by Alex, age 14, Summer Intensive Writer
This essay was written following the Summer Creative Writing Intensive’s visit to the Deserted Village in Watchung Reservation on July 23.
Through the bus window I can smell the unmistakable, impenetrable scent of soil. As we climb out, the heat and humidity stifles us, like a woolen blanket over mouth and nose, cloaking all our other senses into disorientating confusion.
Beginning at the first house, I cannot help but notice that it is starting to look like the forest it hides in. The collapsed roof is covered in moss – a plant that we later see does not discriminate when it comes to other buildings on the premise. Beneath the overhang are four small glass windows, and beneath them are four larger ones, shielded with glass so dirty it is impossible to see inside.
The middle house is identical, but displays a tapestry of tangled dark green ivy repelling from the side. Dotting the plant, small orange flowers smile like stars on a clear Maine night. Both porches are empty, save for the ghosts milling about, leaving slight breezes behind like worn letters on a gravestone, but the third house is different. Flowers and old relics clutter the front, sides, and back of the house, on which a rusted wheel props itself against, and in front on the road stands a white mailbox with a number 10 clearly printed in black on the door.
Next we’re keeping our balance on a steep downhill, and we duck under widow makers, taller than any house, that have fallen like toy soldiers, and whose stumps look like a giant’s ankle planted in the mud. Cicadas murmur and leaves rustle in the zephyrus wind that refuses to meet our sweaty faces, sounding like how the stream below us would run if it weren’t dried up.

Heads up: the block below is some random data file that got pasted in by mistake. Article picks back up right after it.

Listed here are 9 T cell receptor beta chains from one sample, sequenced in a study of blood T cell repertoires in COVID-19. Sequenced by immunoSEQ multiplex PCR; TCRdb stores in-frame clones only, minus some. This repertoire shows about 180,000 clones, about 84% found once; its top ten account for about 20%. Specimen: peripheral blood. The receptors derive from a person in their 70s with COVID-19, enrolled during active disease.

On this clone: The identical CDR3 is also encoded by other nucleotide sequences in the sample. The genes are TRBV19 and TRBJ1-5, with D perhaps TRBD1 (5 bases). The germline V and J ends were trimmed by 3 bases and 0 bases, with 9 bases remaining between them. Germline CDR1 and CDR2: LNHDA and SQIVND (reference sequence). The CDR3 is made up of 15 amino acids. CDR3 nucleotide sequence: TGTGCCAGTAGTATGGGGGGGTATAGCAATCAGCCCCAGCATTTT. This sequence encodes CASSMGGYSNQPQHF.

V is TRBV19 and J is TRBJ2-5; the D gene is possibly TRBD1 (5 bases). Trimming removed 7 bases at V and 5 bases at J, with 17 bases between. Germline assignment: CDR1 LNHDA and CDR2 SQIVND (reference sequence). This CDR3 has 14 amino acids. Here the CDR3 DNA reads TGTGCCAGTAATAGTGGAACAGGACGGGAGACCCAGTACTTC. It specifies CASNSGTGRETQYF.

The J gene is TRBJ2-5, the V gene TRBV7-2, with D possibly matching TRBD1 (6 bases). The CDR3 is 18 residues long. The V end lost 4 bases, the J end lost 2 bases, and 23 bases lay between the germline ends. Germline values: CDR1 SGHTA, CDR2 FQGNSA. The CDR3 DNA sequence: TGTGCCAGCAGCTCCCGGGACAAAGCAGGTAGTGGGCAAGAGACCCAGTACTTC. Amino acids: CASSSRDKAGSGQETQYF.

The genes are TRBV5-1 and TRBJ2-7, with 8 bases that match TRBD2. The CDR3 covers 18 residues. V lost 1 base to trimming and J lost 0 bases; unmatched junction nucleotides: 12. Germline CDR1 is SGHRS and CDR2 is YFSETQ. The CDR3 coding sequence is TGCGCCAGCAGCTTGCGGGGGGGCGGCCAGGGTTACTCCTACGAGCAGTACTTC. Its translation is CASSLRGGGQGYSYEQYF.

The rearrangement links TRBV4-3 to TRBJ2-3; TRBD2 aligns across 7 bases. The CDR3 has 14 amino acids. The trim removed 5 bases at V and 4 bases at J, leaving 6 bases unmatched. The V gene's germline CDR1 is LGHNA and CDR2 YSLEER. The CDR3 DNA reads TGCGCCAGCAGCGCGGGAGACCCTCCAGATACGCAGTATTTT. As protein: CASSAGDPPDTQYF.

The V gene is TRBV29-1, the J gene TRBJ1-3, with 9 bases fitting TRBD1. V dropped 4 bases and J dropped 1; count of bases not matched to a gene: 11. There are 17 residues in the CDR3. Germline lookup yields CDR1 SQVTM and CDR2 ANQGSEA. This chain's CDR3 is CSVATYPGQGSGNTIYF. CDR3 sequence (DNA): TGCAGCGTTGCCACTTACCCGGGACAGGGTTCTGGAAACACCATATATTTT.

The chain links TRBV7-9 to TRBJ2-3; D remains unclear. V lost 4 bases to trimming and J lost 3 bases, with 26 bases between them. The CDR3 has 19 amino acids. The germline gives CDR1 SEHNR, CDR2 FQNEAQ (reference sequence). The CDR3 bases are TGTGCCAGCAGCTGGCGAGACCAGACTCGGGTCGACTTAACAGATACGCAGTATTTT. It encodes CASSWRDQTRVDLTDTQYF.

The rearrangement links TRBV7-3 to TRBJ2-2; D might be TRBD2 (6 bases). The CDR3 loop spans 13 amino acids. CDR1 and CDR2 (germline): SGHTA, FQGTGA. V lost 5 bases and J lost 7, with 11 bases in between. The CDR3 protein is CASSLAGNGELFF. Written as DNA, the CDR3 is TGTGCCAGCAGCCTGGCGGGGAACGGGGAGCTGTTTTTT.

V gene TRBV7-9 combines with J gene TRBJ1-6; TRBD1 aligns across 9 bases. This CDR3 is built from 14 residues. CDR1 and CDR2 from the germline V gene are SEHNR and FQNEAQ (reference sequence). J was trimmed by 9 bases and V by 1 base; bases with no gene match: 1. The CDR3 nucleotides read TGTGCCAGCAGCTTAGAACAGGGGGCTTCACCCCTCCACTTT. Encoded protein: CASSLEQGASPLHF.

We finally approach more level ground, and a black car is parked wearily adjacent to the dirt road, which leads us to more ancient houses. What used to be a wrap-around porch but what now is a termite infestation ensconced in rotting wood dresses the biggest of the homes.
We crowd around a graveyard, which looks more like a single plot with three extra rocks than a true cemetery. Four names wear away on the faces of the graves, three sharing a surname, two sharing a maiden name.
After a while, we depart from the sad forest, ready to continue with our own small timelines. As we drive away, the air still smells like soil, the sun still glares over the mosquitoes, the leaves still rustle, the cicadas still whisper, and the village, abandoned like the unknown faces polluting the gravesite, still sprawls alone, crumbling with only silent spirits as company- a small capsule of decaying eternity.